Handwritten runout and final inspection signature

Despite enthusiastic support and strong reviews overseas, Austrian carbon fiber wheel specialists Xentis are all but unknown in North America.  Distributors Stage Race are determined to gain the company a beachhead in the new world.

Seen here in Stage Race’s Interbike booth, the 1,394g (claimed) Squad 4.2 Silver Line clincher wheelset has a number of features that set it apart.  First and foremost is Xentis’ patented carbon fiber brake track, which is claimed to deliver aluminum-like braking—even in the wet—when used with standard (non-carbon) pads.  Just below the brake track sits a series of active turbulator scallops, which serve to prevent the drag caused by smooth air as it ‘sticks’ to the trailing edge of the wheel.

There’s more below the break!

There's a magnet under that label

Added to are these niceties like handwritten runout and signature from the builder as well as rattle-reducing valve stem grommet and in-molded computer magnet.  See the entire line, including 26in and 29er mountain wheels, at www.xentis.com.

edit:  MSRP for the 4.2 clinchers is $2,695, the 5.8 tubulars $2,795.  “Silver Line” ceramic versions of each will be available in November.


Xentis don't like rattle-y valve stems either
The Squad 5.8 as seen on our Scapin Style test bike


  1. I’m all for better braking on carbon hoops, but those little shards of aluminum embedded in your brake pads from your training wheels will still wreak havoc on anything carbon.
    Unless you get a new set of carbon wheels every year, you will still want to change your pads!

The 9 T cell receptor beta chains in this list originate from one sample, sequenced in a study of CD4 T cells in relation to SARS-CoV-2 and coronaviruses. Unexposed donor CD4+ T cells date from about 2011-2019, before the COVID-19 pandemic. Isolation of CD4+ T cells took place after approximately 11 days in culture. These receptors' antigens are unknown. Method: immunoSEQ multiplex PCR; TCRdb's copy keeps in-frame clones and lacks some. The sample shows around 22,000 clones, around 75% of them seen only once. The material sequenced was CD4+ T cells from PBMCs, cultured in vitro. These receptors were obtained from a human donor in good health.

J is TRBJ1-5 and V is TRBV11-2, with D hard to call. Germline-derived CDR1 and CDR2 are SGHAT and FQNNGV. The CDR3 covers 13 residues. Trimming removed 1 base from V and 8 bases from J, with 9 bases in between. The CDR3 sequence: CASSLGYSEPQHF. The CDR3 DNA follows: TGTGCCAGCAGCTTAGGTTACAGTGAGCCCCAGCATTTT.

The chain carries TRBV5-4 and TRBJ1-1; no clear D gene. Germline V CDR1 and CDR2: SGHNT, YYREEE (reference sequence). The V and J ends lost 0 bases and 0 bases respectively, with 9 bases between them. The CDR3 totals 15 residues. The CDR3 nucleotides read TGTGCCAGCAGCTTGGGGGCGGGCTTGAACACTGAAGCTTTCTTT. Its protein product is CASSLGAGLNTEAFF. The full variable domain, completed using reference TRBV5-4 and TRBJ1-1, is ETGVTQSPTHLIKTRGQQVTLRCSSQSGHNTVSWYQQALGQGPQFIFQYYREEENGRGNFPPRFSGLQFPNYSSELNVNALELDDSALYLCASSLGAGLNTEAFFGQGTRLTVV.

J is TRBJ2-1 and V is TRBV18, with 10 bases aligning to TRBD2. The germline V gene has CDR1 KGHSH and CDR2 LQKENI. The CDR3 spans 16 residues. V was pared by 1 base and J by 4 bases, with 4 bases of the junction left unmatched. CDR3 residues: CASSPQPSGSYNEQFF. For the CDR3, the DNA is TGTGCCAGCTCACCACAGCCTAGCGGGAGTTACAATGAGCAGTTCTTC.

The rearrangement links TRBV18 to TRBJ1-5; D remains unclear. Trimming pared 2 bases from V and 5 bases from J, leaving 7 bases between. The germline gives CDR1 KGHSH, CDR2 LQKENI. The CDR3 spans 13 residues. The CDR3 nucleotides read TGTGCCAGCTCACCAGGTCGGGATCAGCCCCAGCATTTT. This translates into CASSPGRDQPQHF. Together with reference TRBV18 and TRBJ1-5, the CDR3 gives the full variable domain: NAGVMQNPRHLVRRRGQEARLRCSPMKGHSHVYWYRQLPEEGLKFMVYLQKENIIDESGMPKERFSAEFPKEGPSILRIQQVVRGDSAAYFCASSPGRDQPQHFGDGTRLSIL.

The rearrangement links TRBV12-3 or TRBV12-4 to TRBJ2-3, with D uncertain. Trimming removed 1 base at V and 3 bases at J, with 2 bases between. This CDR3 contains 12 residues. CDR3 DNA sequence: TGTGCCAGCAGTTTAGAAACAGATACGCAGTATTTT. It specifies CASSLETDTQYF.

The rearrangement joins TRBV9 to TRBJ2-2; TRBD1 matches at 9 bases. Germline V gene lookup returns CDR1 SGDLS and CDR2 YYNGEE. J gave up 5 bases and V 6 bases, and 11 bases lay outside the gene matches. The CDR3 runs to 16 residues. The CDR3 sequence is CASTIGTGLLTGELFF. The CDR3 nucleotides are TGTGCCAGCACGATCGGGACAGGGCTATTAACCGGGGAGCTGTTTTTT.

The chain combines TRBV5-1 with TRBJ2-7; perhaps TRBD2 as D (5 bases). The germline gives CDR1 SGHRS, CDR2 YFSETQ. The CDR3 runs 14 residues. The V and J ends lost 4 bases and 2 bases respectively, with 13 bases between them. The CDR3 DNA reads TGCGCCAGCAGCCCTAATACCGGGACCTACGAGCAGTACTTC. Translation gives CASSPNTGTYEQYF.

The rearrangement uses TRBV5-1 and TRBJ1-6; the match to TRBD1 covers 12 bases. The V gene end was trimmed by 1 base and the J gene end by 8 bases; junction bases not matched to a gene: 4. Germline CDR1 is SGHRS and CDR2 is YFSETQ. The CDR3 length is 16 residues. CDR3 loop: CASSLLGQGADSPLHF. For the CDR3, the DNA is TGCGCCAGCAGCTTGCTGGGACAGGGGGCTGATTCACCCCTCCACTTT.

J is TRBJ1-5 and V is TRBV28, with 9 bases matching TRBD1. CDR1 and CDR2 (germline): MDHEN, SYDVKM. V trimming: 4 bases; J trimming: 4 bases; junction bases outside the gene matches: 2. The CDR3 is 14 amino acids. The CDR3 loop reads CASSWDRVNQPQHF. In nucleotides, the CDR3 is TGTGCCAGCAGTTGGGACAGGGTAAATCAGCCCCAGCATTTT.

I dig the molded in valve stem spot and grommet.

  2. These are awesome. I’d be interested in a review of their braking as well. Also, do they offer a “fat rim” design? I would be all over them if I wasn’t a cheap college student.

  3. A bit of a correction here. There wouldn’t be an issue if the laminar (smooth) airflow stuck to the trailing edge of the wheel, as that would result in minimum drag. However, rims are generally too shallow to allow the laminar flow to smoothly come back “inwards” after the tire, resulting in the laminar flow separating from the rim at some point. This leaves a nice eddy of low pressure air directly behind the rim, resulting in drag as the high pressure at the tire and low pressure at the rim result in drag.

    The turbulator will trip the air up a bit, causing the smooth flow to stumble. This stumbling actually helps the laminar flow dive inwards a bit, increasing the amount of rim surface with laminar flow. Therefore, less drag. So the turbulator actually increases the amount of laminar flow that goes around the rim.

What do you think?